Two decades ago, John Mariotta worked with his hands in his tool-and-die shop in the South Bronx, not far from Yankee Stadium. He had two employees; he eked out a living.

That was long ago, before the dollar signs multiplied and then multiplied again, before President Reagan called him a hero of the 1980s, before his Welbilt Electronic Die Corp. became Wedtech.Now Mariotta's waiting for a jury to begin deliberations on charges that he and five co-defendants, including Rep. Mario Biaggi, turned the company into a racketeering enterprise that dispensed millions in bribes to secure government contracts.

Mariotta, 58, is an illiterate who by dint of know-how and enthusiasm turned Wedtech into a success story.

Mariotta's parents were natives of Puerto Rico and he was born in Spanish Harlem. He dropped out of high school and joined the military. Once out, he tried to start a business but it failed, as did his next two businesses.

But by all accounts he is very good with his hands, a mechanical genius. And in 1970 he hooked up with Fred Neuberger, a mechanical engineer.

Together, they built Wedtech. With Mariotta as chairman and chief executive officer the company expanded, obtaining Pentagon contracts set aside for minority-owned companies on a no-bid basis.

Wedtech hired welfare recipients, drug addicts, gang members. Soviet emigres, Cambodian boat people, Indians, blacks and Hispanics all were represented among the employees, and financial analysts joked that the company had to hire translators and hold its meetings at the United Nations.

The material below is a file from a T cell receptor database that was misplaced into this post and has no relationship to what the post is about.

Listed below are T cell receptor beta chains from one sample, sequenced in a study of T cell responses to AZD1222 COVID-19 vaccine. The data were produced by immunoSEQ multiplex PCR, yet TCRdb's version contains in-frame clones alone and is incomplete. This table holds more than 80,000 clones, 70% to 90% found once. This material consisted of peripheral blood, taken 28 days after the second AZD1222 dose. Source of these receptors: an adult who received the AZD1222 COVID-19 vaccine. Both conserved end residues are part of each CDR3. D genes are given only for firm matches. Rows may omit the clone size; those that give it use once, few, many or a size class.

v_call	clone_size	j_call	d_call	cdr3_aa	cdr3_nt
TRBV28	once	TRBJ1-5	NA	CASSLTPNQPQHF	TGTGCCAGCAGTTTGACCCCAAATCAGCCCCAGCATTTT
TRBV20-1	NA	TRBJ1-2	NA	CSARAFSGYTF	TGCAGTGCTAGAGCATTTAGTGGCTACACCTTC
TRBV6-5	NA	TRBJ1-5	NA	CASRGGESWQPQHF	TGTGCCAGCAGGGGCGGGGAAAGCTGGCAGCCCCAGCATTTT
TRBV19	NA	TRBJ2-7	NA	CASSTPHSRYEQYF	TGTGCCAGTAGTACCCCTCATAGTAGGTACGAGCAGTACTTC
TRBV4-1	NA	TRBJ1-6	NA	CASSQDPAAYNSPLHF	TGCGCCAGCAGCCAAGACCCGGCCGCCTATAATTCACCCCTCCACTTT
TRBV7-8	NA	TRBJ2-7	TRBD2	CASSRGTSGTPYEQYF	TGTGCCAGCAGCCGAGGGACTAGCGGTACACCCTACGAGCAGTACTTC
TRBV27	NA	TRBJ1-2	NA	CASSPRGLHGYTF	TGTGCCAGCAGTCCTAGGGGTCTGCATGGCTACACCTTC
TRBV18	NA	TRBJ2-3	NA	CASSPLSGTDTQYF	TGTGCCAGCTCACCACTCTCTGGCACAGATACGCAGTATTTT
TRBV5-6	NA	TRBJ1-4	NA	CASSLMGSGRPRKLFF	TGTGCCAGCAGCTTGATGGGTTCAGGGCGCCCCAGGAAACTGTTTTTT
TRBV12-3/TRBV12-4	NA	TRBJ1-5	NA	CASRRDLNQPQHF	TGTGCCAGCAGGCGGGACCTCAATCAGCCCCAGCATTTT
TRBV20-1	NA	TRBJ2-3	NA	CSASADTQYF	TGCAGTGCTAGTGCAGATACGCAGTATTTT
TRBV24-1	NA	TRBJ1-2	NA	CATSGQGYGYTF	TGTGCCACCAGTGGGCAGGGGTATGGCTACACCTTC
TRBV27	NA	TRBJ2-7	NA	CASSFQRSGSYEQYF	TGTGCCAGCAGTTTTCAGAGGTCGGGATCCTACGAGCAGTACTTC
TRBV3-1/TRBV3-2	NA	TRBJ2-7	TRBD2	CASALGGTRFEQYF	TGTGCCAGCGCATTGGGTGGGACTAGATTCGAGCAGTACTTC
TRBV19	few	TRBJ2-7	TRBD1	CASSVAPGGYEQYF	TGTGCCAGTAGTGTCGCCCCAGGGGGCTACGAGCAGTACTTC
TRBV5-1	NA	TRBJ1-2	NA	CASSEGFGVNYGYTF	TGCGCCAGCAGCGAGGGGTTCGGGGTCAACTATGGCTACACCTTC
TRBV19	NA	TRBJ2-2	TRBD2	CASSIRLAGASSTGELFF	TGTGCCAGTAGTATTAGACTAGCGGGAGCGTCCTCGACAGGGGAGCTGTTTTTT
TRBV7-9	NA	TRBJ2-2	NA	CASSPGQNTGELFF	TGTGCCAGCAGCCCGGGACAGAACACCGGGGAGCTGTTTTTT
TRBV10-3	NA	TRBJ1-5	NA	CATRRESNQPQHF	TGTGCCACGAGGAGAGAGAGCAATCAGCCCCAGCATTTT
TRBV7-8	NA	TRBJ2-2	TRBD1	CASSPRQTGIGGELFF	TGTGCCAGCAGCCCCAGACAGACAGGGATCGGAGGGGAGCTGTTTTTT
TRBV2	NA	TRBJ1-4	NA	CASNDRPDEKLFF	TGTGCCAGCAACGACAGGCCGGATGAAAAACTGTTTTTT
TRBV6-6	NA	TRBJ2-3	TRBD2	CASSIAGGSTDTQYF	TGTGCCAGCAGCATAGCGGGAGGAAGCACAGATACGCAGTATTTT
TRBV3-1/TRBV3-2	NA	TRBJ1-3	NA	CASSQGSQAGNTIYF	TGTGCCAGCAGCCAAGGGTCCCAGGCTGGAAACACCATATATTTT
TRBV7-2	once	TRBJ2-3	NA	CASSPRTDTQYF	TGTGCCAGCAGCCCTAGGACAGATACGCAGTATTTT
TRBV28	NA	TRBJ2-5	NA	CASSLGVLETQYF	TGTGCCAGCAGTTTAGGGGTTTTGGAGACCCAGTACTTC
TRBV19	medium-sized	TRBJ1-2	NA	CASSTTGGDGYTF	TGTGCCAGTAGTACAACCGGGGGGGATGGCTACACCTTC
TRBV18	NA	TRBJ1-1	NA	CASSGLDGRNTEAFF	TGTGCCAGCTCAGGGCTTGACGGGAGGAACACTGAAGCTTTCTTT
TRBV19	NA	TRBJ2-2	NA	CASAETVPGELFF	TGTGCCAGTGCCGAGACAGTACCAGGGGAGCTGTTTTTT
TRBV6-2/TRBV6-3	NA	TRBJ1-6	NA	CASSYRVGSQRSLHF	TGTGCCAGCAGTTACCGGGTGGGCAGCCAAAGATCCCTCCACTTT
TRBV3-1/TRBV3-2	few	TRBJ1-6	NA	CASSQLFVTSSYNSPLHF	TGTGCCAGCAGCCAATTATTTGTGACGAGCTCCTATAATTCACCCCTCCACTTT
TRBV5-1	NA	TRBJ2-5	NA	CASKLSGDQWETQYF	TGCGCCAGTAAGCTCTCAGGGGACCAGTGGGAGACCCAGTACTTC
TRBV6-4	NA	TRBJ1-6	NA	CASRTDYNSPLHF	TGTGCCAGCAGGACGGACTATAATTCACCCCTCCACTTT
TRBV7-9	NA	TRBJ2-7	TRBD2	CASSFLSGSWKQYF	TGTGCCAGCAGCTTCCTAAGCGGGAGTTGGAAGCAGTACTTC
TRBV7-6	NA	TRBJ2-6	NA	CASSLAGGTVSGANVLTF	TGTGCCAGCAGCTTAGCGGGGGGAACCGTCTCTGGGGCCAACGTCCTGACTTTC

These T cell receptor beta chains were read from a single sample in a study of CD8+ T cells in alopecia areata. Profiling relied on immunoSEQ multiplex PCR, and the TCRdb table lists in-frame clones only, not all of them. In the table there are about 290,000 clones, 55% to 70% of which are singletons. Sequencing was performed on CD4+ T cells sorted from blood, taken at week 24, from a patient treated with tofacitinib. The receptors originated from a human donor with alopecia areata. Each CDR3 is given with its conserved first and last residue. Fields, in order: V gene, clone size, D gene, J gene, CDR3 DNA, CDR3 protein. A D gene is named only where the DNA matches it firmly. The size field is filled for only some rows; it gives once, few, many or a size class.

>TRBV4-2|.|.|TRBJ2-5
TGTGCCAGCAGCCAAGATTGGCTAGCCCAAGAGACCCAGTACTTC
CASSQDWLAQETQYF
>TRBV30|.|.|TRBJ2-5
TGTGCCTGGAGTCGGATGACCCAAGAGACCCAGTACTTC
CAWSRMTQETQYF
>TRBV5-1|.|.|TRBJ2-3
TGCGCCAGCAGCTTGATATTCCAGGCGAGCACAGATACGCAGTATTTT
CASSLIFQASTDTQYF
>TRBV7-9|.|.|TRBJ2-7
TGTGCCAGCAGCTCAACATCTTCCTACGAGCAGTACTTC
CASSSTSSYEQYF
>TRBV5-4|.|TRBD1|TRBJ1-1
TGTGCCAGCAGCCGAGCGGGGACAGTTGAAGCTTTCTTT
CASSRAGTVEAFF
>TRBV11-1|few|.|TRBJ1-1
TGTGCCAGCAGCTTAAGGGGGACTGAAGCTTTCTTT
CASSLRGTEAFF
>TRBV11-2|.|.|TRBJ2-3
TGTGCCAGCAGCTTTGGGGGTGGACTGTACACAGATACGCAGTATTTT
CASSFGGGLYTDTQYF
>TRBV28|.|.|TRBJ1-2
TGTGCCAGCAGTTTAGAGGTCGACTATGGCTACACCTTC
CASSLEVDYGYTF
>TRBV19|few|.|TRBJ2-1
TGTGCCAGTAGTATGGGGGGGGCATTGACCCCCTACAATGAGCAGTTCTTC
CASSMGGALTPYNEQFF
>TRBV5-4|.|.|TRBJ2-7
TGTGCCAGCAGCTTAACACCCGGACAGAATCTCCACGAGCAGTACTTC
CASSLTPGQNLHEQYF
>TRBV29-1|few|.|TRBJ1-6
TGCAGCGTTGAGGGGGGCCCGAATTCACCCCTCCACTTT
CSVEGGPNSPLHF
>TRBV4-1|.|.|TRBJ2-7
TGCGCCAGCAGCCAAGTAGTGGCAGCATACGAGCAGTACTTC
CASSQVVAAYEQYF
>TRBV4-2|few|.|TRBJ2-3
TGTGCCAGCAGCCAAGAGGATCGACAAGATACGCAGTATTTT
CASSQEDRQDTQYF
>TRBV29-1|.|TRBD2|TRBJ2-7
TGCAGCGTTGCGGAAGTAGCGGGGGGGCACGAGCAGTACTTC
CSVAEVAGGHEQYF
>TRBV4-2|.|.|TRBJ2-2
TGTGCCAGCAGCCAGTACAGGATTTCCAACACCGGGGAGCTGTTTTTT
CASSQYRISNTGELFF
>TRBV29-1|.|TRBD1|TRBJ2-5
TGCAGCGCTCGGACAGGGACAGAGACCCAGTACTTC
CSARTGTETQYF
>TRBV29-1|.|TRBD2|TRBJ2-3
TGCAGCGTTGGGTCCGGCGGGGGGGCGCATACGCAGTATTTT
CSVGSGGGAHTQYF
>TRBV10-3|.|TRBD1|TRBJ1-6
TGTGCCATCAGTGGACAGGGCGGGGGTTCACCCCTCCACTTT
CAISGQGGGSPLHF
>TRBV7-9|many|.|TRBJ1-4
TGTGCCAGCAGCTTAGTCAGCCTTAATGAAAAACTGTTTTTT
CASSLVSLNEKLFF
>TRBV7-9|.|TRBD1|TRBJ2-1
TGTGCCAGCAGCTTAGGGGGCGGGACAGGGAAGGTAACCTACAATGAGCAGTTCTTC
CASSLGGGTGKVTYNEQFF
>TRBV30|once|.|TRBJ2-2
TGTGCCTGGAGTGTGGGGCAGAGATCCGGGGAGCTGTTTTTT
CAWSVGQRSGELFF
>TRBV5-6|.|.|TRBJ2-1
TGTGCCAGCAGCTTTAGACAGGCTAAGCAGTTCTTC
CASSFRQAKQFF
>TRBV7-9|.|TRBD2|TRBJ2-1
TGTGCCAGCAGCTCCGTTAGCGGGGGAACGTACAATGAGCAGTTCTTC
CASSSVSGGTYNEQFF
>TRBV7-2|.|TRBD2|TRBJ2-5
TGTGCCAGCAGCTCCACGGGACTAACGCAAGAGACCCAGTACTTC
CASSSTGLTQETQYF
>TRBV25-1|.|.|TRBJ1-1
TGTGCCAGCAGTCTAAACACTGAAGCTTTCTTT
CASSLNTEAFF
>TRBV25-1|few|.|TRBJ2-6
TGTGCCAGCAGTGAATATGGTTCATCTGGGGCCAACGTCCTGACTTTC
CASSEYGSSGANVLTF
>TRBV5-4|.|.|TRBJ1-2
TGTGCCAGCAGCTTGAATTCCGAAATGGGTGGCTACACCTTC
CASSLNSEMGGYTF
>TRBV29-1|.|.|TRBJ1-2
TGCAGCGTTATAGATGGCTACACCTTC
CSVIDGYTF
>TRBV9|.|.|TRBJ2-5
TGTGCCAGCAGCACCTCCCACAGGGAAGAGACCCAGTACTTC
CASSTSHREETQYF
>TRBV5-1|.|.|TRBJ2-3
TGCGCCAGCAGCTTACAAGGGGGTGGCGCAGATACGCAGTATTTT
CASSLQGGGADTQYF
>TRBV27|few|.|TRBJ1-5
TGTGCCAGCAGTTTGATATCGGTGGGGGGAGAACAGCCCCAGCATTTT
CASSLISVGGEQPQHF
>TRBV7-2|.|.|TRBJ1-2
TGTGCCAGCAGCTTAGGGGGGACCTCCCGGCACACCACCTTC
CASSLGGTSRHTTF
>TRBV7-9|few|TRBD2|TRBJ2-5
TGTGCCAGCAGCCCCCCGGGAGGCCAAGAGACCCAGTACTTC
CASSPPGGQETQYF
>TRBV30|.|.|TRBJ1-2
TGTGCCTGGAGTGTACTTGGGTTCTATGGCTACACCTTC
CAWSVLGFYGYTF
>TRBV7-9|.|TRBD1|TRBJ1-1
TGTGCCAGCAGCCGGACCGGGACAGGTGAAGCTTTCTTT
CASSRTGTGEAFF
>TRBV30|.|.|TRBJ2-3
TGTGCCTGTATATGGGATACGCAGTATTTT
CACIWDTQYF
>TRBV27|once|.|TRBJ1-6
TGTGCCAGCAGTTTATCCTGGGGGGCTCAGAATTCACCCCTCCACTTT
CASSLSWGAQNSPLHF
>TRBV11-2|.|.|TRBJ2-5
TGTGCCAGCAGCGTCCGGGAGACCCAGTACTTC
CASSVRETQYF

Mariotta fired the company with his can-do spirit. He spoke to each new employee to infuse them with Wedtech's up-by-your-bootstraps philosophy.

When layoffs struck, he delivered groceries to the workers. An employee with a sick parent in Puerto Rico would receive time off and a ticket home.

When the contracts rolled in, eventually, the company employed 1,500 people and did $100 million in business annually. Mariotta lived in the exclusive Westchester community of Scarsdale.

At a Republican dinner in Manhattan in March of 1984, Ronald Reagan saluted Mariotta as "a hero for the '80s." And the next year, an agency of the U.S. Commerce Department named him minority entrepreneur of the year.

Then it all came apart. He was ousted as chairman and chief executive director in February 1986. Wedtech eventually closed shop and sought protection under bankruptcy statutes.

The prosecution says Biaggi, 70, a 10-term congressman, extorted nearly $4 million in Wedtech stock in exchange for helping the company. The defense maintains the stock was given to Biaggi's law firm to settle unpaid legal fees owed by Wedtech.

When prosecutors asserted that Mariotta knowingly broke the law, his answers were emphatic and to the point:

"No ways, no how."